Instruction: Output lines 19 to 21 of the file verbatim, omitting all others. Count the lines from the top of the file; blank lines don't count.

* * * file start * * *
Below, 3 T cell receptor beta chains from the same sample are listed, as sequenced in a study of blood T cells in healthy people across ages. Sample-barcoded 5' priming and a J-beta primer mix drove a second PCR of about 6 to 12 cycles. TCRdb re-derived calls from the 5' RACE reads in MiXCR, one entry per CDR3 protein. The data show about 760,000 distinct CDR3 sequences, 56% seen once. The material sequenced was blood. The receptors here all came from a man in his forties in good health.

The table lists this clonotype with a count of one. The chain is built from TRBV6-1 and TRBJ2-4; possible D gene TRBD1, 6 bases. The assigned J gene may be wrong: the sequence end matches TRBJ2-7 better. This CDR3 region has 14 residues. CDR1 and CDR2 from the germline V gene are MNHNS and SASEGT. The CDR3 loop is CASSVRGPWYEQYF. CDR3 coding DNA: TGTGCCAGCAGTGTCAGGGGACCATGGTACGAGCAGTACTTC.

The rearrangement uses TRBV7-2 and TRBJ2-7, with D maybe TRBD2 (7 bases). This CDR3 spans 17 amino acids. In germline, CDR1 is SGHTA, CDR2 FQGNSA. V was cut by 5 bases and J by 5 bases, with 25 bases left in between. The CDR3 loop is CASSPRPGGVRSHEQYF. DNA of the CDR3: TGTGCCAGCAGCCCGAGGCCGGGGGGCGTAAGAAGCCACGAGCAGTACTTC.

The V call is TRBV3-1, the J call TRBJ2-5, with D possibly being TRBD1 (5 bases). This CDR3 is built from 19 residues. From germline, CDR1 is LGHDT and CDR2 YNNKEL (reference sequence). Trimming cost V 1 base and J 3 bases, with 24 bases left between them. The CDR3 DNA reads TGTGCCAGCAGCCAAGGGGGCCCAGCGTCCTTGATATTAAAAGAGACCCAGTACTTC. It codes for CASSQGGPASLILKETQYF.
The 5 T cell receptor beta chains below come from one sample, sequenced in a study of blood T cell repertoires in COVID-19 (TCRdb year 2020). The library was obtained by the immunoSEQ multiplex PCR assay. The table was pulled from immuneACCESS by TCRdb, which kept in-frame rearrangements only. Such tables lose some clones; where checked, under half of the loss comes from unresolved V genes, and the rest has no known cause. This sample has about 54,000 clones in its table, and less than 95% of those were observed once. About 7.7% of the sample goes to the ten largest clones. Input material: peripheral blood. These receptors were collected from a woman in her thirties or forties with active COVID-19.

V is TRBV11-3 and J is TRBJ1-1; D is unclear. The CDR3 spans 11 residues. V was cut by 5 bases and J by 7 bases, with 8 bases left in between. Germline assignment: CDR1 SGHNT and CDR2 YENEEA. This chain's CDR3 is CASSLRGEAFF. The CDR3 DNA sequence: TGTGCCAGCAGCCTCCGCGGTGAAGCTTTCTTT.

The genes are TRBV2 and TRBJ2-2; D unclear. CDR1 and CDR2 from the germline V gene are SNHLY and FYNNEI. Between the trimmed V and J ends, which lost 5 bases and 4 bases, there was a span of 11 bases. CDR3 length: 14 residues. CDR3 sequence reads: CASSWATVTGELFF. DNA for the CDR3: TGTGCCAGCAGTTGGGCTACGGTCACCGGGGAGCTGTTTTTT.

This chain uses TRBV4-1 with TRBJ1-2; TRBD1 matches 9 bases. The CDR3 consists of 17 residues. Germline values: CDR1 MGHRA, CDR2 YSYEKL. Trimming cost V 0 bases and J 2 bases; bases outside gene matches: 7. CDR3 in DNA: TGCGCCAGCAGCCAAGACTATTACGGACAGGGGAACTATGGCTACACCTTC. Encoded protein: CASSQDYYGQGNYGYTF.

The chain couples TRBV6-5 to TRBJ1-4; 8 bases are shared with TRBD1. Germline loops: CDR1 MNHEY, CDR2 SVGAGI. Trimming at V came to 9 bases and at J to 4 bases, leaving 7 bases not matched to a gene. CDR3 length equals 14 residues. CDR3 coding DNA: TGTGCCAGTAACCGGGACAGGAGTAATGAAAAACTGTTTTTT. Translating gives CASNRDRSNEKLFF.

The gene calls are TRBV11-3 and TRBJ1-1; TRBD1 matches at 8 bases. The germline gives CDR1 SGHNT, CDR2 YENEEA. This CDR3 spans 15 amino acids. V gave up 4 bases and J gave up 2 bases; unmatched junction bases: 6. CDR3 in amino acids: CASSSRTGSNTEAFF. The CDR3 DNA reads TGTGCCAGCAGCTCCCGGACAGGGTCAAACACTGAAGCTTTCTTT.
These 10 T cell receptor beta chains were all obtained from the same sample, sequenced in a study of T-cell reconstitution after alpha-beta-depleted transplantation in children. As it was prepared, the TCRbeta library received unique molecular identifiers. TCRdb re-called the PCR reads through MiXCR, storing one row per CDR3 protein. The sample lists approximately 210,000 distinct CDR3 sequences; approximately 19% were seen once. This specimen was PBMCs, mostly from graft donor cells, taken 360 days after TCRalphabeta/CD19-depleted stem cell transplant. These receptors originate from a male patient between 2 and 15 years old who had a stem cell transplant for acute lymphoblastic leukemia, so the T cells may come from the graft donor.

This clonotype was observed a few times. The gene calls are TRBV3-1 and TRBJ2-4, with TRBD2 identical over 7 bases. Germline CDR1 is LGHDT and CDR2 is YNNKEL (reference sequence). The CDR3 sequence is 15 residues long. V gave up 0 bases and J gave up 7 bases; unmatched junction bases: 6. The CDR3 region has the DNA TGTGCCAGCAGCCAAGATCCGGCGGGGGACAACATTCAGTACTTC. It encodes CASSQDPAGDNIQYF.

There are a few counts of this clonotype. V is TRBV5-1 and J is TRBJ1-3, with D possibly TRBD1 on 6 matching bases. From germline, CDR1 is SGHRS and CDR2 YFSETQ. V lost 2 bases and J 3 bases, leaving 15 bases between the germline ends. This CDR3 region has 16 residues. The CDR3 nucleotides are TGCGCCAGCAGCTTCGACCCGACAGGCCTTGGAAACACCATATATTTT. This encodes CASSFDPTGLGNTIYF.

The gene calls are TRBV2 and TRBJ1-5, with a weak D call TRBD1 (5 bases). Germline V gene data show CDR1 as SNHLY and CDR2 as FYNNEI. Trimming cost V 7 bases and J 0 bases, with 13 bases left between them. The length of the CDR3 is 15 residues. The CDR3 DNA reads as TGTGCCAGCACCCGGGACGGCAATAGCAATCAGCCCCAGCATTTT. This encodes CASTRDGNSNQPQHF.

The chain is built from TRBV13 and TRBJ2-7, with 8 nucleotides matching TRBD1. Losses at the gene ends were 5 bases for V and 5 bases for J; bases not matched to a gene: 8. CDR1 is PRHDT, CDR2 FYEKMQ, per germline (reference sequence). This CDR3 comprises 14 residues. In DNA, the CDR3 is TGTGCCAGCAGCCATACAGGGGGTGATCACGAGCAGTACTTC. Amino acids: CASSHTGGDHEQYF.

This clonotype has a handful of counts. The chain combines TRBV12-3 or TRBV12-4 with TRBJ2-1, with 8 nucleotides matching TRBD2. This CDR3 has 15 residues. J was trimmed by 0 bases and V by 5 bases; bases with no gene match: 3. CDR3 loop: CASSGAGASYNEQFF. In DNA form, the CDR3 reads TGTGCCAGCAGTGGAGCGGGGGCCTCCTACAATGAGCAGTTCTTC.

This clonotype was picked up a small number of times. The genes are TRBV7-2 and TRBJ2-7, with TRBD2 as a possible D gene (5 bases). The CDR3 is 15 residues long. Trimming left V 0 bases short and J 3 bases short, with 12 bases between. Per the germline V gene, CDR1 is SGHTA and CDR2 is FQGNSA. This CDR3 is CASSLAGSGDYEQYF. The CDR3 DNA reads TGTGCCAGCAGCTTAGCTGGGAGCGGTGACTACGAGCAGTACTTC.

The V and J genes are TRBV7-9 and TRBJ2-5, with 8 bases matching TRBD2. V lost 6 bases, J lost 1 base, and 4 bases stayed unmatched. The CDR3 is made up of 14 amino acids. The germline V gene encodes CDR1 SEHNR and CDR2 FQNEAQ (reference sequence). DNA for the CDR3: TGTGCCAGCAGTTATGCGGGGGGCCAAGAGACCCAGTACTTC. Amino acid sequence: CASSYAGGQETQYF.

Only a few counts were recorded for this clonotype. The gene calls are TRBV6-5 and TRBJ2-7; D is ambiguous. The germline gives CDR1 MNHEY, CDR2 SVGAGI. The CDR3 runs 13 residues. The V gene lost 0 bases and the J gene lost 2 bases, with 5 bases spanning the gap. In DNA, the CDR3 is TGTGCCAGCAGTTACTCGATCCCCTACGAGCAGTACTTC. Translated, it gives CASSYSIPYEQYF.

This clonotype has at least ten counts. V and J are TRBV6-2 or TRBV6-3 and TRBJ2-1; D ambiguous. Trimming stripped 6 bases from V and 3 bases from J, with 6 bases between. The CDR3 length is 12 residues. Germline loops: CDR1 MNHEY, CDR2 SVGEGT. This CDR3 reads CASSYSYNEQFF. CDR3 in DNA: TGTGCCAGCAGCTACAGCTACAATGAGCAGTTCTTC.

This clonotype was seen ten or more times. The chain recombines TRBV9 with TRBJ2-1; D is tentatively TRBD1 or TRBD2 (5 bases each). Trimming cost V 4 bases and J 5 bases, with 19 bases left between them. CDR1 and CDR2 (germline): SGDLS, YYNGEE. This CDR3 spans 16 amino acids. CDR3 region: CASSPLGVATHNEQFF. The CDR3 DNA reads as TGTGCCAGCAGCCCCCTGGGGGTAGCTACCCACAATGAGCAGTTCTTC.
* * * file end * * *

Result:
Only a few counts were recorded for this clonotype. The gene calls are TRBV6-5 and TRBJ2-7; D is ambiguous. The germline gives CDR1 MNHEY, CDR2 SVGAGI. The CDR3 runs 13 residues. The V gene lost 0 bases and the J gene lost 2 bases, with 5 bases spanning the gap. In DNA, the CDR3 is TGTGCCAGCAGTTACTCGATCCCCTACGAGCAGTACTTC. Translated, it gives CASSYSIPYEQYF.

This clonotype has at least ten counts. V and J are TRBV6-2 or TRBV6-3 and TRBJ2-1; D ambiguous. Trimming stripped 6 bases from V and 3 bases from J, with 6 bases between. The CDR3 length is 12 residues. Germline loops: CDR1 MNHEY, CDR2 SVGEGT. This CDR3 reads CASSYSYNEQFF. CDR3 in DNA: TGTGCCAGCAGCTACAGCTACAATGAGCAGTTCTTC.

This clonotype was seen ten or more times. The chain recombines TRBV9 with TRBJ2-1; D is tentatively TRBD1 or TRBD2 (5 bases each). Trimming cost V 4 bases and J 5 bases, with 19 bases left between them. CDR1 and CDR2 (germline): SGDLS, YYNGEE. This CDR3 spans 16 amino acids. CDR3 region: CASSPLGVATHNEQFF. The CDR3 DNA reads as TGTGCCAGCAGCCCCCTGGGGGTAGCTACCCACAATGAGCAGTTCTTC.